23 Probability Probability is the likelihood that a specific event will occur. (the chances that “something” will happen). Probability may be expressed as a decimal number, a percentage, or a fraction. Probability is determined by the following equation: Probability = the # of times an event is expected to happen The # of times an event could happen

24 Predicting Results.. A monohybrid cross is a cross in which only one characteristic is tracked. Monohybrids are the offspring of the monohybrid cross. A Punnett square is an aid in the prediction of the probable distribution of inherited traits in the offspring. Homozygous x Homozygous We are going to cross a Pea Plant that is homozygous for Purple flowers (the alleles are PP) and a pea plant that is homozygous for White flowers (the alleles are pp). The alleles that are carried by each parent’s gamete are represented by the letters on the outside of the boxes:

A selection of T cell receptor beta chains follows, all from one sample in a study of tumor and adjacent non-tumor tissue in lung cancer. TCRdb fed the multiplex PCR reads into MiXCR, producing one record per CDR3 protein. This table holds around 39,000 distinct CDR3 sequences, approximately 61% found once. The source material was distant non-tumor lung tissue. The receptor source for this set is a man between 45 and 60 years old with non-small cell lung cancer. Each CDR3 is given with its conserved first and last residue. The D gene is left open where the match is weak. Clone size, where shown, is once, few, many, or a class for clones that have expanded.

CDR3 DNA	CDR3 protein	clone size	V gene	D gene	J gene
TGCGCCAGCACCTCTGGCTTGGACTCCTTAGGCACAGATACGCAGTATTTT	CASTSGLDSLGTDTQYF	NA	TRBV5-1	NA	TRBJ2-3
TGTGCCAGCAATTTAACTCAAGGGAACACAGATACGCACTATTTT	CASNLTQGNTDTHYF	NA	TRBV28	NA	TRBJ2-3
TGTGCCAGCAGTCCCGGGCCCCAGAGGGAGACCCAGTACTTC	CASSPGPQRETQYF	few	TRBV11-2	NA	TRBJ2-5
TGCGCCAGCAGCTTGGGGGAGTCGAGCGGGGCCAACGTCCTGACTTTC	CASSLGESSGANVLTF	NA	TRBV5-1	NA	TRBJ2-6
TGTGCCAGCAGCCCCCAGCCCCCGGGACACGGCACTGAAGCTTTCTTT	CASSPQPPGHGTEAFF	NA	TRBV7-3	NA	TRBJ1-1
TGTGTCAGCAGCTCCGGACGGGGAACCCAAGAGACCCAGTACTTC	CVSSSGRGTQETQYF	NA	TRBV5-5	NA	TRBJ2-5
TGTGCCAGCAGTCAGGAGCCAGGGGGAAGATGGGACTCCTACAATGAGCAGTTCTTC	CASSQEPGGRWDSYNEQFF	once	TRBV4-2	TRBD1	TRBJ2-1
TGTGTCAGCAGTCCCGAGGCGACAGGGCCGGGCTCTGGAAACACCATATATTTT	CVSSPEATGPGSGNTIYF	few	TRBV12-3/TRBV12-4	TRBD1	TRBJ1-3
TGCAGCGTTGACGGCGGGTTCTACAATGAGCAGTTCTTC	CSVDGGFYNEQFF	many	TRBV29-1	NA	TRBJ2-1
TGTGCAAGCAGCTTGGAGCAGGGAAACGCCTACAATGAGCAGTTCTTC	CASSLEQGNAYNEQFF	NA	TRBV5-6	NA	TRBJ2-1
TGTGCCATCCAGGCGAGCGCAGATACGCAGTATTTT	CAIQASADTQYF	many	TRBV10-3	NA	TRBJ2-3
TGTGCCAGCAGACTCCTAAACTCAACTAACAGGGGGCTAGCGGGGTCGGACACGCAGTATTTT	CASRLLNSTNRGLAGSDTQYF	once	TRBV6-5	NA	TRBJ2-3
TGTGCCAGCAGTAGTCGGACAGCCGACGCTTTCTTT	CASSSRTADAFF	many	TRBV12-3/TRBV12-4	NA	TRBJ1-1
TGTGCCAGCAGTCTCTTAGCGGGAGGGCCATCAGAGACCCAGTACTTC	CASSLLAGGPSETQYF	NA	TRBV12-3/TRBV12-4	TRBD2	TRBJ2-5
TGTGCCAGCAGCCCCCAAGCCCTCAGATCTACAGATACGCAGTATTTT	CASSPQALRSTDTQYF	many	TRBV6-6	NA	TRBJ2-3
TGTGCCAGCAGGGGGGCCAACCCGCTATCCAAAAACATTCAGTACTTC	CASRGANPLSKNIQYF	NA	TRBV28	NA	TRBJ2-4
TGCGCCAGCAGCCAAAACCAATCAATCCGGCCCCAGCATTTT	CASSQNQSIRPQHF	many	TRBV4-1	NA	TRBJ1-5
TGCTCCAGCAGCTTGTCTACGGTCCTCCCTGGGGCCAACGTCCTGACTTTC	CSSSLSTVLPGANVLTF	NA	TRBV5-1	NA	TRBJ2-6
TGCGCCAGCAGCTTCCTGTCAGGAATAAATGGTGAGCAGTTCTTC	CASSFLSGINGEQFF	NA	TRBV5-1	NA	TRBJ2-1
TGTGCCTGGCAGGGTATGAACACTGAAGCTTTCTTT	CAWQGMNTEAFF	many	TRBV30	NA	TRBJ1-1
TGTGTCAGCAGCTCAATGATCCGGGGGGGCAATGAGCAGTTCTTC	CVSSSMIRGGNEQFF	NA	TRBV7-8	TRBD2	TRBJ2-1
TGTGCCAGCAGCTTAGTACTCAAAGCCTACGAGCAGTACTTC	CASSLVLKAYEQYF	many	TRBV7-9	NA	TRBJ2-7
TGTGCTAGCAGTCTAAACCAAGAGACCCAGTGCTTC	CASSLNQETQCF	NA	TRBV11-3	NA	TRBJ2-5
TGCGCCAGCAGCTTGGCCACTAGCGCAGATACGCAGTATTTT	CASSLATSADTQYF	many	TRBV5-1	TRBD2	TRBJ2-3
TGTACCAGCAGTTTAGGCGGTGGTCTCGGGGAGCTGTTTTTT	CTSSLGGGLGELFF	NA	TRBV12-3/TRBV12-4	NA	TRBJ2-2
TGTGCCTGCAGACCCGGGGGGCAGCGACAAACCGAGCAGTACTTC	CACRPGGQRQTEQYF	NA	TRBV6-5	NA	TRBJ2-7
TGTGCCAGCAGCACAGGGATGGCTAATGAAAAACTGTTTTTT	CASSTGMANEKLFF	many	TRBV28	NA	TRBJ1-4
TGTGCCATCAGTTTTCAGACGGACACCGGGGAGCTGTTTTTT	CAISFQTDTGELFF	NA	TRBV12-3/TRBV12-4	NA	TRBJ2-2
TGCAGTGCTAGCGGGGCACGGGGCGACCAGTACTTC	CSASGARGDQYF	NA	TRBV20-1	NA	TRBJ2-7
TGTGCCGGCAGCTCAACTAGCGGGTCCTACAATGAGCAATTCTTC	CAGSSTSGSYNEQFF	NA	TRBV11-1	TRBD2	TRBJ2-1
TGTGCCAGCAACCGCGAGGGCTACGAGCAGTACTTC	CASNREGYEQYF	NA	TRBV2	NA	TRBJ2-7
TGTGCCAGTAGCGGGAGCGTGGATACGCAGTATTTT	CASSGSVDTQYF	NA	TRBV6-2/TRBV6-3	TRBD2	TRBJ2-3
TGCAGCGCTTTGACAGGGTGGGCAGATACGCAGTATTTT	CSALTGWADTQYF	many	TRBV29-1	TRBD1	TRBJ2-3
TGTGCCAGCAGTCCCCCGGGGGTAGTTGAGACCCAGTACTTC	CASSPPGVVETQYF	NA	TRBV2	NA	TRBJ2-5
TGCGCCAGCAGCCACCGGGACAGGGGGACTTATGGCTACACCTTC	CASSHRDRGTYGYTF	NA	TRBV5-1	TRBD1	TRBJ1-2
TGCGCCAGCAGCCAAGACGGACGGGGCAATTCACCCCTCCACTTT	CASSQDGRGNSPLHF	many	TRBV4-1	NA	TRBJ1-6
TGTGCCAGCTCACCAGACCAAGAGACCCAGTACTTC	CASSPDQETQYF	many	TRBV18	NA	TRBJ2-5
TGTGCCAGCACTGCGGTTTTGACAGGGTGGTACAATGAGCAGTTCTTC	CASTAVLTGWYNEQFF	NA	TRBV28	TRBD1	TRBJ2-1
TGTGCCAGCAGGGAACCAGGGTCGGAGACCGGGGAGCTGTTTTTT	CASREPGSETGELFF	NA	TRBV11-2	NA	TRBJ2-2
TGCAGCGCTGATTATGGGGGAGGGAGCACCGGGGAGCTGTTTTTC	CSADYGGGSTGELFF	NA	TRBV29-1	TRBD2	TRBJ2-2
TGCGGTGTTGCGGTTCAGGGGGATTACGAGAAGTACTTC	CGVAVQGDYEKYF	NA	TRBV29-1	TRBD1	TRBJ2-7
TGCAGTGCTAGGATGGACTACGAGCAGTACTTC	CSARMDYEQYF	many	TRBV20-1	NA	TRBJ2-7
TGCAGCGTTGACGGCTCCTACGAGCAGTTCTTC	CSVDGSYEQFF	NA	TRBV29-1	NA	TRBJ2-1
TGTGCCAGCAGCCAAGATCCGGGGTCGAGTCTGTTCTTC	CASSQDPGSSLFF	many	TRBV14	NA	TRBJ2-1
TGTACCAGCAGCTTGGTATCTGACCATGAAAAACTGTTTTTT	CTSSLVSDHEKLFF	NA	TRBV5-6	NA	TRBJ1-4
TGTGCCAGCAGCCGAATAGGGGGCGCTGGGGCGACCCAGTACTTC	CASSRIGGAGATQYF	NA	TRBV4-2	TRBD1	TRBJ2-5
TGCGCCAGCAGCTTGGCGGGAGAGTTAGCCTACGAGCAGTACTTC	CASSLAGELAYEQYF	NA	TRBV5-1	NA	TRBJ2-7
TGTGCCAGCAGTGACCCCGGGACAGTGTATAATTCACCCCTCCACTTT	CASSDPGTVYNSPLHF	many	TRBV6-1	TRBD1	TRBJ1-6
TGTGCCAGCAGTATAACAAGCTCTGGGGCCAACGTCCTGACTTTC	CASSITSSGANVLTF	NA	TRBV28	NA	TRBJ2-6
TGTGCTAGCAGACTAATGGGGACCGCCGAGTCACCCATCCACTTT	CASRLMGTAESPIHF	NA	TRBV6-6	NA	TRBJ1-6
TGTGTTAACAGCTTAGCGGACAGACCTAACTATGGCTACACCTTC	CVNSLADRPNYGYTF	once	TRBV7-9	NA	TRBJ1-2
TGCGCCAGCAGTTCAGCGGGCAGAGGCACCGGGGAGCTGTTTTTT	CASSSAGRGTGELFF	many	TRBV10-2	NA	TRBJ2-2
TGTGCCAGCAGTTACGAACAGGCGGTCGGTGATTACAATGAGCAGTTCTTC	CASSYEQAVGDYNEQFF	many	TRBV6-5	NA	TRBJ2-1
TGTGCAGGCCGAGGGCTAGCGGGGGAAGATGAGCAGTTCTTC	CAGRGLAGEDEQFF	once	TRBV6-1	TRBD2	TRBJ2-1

25 Predicting Results The combinations within the four boxes represent the possible genotypes that can result from the cross of the homozygous pea plants. The outcome was Pp in every case, so the probability of the offspring having Pp is 100%. The probability of the flower being purple is 100% as well

26 PREDICTING RESULTS.. We are going to cross a Vegasaurous Rex that is homozygous dominant (allele is CC) for crazy curly hair and another Vegasaurous Rex (allele is Cc) that is heterozygous for crazy curly hair.

27 Predicting Results… The two possible genotypes from this cross are CC and Cc. The probability of an offspring having the genotype CC is 2/4 or 50%. You could expect about 2/4 or 50% of the offspring to have Cc. The probable phenotype of this cross is crazy curly hair. Thus, there is a 100% probability that the offspring will have crazy curly hair.